Scent of a housing boom

Real estate agents happy when Starbucks decides to open a new location in a neighbourhood in which they work. They say the upscale coffee chain's choice of where to locate is usually a harbinger of bidding wars to come.

From Monday's Globe and Mail - 1 May 2006

TORONTO On the northeast corner of Queen and Logan streets in Toronto's up-and-coming Leslieville neighbourhood, three men are demolishing a wall separating a pair of vacant storefronts and perhaps, unwittingly, raising the worth of nearby homes.

The construction workers are building a Starbucks Corp. café -- and anyone considering buying or selling a home in Canada's frothy real estate market would be wise to take note.

Market experts say the upscale coffee chain's choice of where to open its new stores is usually a harbinger of bidding wars to come.

"When I see a Starbucks going in, I rub my hands together because I know property values are going up," said real estate agent Diane Walton.

In what could be called the "Venti Indicator" (named for what Starbucks calls a large coffee), it is even more effective if one can anticipate well in advance where the company will go next. Ms. Walton said housing prices in Leslieville have nearly doubled in the past three years.

Starbucks is never on the leading edge of a dodgy neighbourhood turning the corner, but the company has the ability to solidify the process once it is under way. Starbucks first lets smaller, independent stores drive foot traffic to a future area.

When Starbucks arrives, it gives other name brand retailers the confidence to follow. Agents say the Venti Indicator can be taken as a sure sign of renaissance of a retail strip, one that will boost the price of surrounding houses.

"It means the area has arrived," said real estate agent Julie Kinnear, who is listing a house in Leslieville next week. "It's really positive for the market."

Starbucks now has more than 600 stores in Canada. They are not franchises. All are corporately controlled, meaning the company decides exactly where it expands.

"We do a kind of a master market mapping exercise where we'll take a whole city and we look at the traffic patterns and the demographics and we'll identify trade zone opportunities," said Starbucks Coffee Canada president Colin Moore.

When Starbucks arrives in a new city, it first opens locations in central financial business areas and then moves out to surrounding urban and suburban neighbourhoods. Starbucks usually begins in the richest residential spots but soon moves on to progressively edgier areas. Company executives work with networks of real estate brokers and agents, and when the coffee chain decides it wants to expand into a new "trade zone," it asks the real estate professionals to find the right location.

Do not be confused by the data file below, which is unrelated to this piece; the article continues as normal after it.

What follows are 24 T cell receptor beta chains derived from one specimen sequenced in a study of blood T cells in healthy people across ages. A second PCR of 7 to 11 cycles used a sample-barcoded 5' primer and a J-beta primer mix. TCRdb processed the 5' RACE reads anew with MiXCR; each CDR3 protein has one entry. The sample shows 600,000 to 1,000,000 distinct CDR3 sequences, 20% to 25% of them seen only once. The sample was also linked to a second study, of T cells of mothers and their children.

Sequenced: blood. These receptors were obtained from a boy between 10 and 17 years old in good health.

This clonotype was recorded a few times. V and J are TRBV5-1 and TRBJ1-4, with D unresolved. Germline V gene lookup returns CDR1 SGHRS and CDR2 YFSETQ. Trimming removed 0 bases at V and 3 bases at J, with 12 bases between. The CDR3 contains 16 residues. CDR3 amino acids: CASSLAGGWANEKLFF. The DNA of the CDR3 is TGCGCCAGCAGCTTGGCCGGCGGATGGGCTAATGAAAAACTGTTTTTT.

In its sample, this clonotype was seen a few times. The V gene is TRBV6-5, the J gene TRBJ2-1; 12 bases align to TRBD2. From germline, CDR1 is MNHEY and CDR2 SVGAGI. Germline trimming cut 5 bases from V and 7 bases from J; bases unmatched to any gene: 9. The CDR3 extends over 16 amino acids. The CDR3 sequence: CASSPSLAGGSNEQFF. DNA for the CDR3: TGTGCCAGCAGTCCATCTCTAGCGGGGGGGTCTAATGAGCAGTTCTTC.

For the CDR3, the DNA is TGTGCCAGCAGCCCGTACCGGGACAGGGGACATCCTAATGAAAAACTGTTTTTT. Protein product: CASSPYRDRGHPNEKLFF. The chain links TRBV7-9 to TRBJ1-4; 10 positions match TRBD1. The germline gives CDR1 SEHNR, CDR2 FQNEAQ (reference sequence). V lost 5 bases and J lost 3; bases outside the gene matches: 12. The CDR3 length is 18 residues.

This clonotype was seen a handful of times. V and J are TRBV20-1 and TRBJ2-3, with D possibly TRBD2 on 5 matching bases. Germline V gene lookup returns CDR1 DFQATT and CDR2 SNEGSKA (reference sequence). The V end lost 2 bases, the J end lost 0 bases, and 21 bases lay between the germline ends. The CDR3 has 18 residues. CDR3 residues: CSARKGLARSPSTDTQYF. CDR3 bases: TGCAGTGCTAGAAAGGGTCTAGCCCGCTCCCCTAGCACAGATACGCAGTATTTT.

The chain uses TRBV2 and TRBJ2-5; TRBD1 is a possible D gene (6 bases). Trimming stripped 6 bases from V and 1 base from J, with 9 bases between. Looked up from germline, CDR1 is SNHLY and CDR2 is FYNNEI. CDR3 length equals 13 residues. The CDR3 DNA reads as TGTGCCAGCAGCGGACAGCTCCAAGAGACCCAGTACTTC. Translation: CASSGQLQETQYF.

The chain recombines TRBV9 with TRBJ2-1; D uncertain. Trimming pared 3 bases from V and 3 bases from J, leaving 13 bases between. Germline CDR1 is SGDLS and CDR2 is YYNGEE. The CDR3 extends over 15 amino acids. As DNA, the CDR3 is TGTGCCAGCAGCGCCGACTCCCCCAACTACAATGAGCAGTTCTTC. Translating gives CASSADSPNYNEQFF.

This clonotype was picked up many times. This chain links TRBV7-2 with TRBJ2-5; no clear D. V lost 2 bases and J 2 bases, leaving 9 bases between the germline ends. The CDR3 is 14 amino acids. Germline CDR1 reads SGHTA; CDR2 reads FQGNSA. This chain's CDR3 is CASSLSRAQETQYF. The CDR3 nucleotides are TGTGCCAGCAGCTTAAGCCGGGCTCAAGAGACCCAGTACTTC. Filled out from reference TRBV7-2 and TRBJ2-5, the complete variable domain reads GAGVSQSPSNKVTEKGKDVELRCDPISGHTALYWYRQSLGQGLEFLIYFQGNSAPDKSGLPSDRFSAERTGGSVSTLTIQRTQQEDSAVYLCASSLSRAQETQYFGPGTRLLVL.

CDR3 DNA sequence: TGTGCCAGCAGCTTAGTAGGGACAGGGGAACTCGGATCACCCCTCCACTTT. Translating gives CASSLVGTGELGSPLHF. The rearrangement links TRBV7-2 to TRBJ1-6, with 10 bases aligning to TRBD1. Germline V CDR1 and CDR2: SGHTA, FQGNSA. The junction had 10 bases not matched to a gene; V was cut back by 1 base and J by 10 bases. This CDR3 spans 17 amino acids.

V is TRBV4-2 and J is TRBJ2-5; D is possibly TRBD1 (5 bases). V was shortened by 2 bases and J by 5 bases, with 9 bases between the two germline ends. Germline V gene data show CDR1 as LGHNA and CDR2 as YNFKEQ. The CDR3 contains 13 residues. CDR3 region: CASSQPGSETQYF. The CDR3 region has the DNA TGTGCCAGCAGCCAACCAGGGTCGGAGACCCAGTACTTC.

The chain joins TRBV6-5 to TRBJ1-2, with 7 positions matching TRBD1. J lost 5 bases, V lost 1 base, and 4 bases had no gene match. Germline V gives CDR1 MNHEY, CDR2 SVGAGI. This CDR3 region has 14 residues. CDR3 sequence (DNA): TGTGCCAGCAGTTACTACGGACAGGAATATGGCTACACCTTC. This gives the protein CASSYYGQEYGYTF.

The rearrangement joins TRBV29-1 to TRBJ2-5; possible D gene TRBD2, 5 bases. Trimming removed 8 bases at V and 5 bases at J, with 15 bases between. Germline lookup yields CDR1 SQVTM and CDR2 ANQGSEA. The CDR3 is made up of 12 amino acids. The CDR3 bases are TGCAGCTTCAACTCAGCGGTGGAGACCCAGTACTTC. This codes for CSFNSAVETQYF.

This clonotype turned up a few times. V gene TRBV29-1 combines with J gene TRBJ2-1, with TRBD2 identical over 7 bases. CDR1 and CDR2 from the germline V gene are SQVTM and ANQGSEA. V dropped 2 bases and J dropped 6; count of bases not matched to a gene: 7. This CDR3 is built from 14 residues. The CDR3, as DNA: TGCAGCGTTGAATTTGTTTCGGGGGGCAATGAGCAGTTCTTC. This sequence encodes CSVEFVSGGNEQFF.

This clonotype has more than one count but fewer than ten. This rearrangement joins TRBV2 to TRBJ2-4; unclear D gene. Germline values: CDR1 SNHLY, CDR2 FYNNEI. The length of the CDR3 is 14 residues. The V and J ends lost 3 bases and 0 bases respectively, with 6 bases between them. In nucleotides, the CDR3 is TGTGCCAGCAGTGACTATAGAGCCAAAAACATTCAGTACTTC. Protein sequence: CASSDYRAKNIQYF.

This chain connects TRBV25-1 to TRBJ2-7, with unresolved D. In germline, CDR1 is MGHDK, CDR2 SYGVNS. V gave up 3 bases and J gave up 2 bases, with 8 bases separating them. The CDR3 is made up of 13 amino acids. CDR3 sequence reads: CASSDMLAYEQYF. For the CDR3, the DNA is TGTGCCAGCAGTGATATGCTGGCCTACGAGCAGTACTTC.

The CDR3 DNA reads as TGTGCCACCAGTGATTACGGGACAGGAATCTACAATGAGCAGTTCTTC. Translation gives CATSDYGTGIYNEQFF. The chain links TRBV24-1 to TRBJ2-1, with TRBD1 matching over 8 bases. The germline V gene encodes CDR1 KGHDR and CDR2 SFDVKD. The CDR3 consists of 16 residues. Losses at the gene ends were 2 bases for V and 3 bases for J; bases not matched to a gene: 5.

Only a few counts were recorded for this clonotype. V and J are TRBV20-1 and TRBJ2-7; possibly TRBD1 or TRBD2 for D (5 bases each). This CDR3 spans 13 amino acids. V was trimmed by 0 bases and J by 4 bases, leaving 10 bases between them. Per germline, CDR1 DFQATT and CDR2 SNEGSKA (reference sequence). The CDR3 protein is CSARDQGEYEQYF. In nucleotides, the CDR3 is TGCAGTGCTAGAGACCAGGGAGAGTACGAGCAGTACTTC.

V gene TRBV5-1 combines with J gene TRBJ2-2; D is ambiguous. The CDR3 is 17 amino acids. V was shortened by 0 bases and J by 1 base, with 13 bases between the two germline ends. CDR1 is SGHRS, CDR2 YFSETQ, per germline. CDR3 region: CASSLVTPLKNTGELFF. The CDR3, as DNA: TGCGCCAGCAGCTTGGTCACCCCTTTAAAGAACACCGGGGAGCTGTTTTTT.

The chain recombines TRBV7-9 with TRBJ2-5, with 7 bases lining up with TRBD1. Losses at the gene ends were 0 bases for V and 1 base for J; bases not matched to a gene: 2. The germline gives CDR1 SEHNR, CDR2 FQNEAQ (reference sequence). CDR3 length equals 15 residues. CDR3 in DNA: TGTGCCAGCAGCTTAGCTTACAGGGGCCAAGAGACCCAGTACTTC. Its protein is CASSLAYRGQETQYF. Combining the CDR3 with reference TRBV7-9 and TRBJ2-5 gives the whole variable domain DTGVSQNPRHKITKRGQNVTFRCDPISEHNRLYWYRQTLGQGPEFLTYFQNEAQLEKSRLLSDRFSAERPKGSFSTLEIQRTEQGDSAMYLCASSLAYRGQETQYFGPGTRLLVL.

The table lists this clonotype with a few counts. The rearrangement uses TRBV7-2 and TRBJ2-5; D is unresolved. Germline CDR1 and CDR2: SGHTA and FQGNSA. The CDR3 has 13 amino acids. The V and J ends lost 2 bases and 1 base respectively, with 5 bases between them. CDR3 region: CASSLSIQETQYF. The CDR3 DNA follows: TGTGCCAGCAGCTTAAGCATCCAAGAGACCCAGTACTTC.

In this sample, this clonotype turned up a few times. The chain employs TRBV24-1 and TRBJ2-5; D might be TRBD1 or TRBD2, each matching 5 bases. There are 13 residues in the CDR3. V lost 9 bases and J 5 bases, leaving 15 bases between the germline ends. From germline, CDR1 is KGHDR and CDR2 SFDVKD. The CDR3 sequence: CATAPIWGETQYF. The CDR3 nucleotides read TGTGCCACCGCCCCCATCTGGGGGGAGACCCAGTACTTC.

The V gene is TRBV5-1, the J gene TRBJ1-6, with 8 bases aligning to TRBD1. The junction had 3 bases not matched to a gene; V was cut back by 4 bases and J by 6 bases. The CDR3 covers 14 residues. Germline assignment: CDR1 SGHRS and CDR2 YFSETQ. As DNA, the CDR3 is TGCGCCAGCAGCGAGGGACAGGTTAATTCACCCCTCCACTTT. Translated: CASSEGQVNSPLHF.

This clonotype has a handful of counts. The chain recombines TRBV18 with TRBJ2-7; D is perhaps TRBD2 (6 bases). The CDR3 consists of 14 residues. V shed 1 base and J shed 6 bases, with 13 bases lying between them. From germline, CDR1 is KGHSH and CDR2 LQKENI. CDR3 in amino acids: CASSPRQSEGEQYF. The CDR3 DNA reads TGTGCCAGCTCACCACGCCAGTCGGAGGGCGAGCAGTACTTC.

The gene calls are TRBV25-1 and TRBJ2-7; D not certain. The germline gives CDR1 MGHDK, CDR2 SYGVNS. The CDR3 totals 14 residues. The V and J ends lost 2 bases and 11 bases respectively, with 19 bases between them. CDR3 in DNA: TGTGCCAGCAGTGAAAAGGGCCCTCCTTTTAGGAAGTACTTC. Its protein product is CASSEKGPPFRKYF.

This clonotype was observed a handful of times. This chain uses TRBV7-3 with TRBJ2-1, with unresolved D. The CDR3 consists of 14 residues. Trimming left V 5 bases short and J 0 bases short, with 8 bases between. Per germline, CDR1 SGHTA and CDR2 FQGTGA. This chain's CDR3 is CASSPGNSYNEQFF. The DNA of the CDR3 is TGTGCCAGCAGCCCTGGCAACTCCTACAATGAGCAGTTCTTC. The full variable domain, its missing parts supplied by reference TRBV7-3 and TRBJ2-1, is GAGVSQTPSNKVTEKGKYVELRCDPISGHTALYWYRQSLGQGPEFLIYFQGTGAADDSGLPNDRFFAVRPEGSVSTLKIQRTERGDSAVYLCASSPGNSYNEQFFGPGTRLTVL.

"Sometimes we're a little early, but that's okay. We're going to be in business for a long time," Mr. Moore said.

Starbucks favours corners. It also wants to be on the correct side of the street to catch commuters. "We're primarily a morning business so we like to be on the morning going-to-work side of the street instead of the going-home side," Mr. Moore said. The Leslieville store is a case in point, sited to scoop up those heading west to the city core.

The company is using the same approach in Calgary, which is still more of a Tim Hortons town despite the oil-rich city's "crazy" real estate market, according to agent Michelle Jones.

Starbucks has opened several locations in downtown Calgary near corporate head offices and in well-to-do outer suburbs. A more central location, the hip, affluent southwest neighbourhood of Mission, on the banks of the Elbow River, was one of the first to get a Starbucks.

"I'd say it probably increased that belt. But before Starbucks came, there were a lot of trendy little businesses," said local real estate agent Patricia Cranwell.

The emerging Inglewood neighbourhood where Ms. Cranwell lives could be next. Housing prices in the historic area have increased "outrageously" over the past few years.

"I think the first one that comes in and does it smart is going to find the red carpet laid out," she said.

Residents of Quebec and Nova Scotia might benefit most from the Venti Indicator. While Starbucks is well entrenched in Toronto and Vancouver, the company has yet to establish much of a presence east of Ontario, and has identified the region as an expansion target.

Toronto agents often cite a nearby Starbucks in newspaper ads selling homes. Some real estate companies encourage agents to meet prospective buyers at a Starbucks near the house they intend to bid on. "It's definitely a selling feature when your place is near a Starbucks," said Toronto agent Stephanie Cluett.

In the downtown's west end, the Drake Hotel spearheaded the revival of a gritty section of Queen Street. The popular restaurant and bar attracted other retail businesses to the area, including a Starbucks.

Not everyone was pleased. While under construction, the Starbucks was a frequent victim of a persistent graffiti artist who kept spray painting "Drake you ho, this is all your fault," on the store.

Meanwhile, Ms. Kinnear thinks about Toronto's rough-and-tumble Junction area where she also has a lot of clients. "I just keep praying that they put in a Starbucks."

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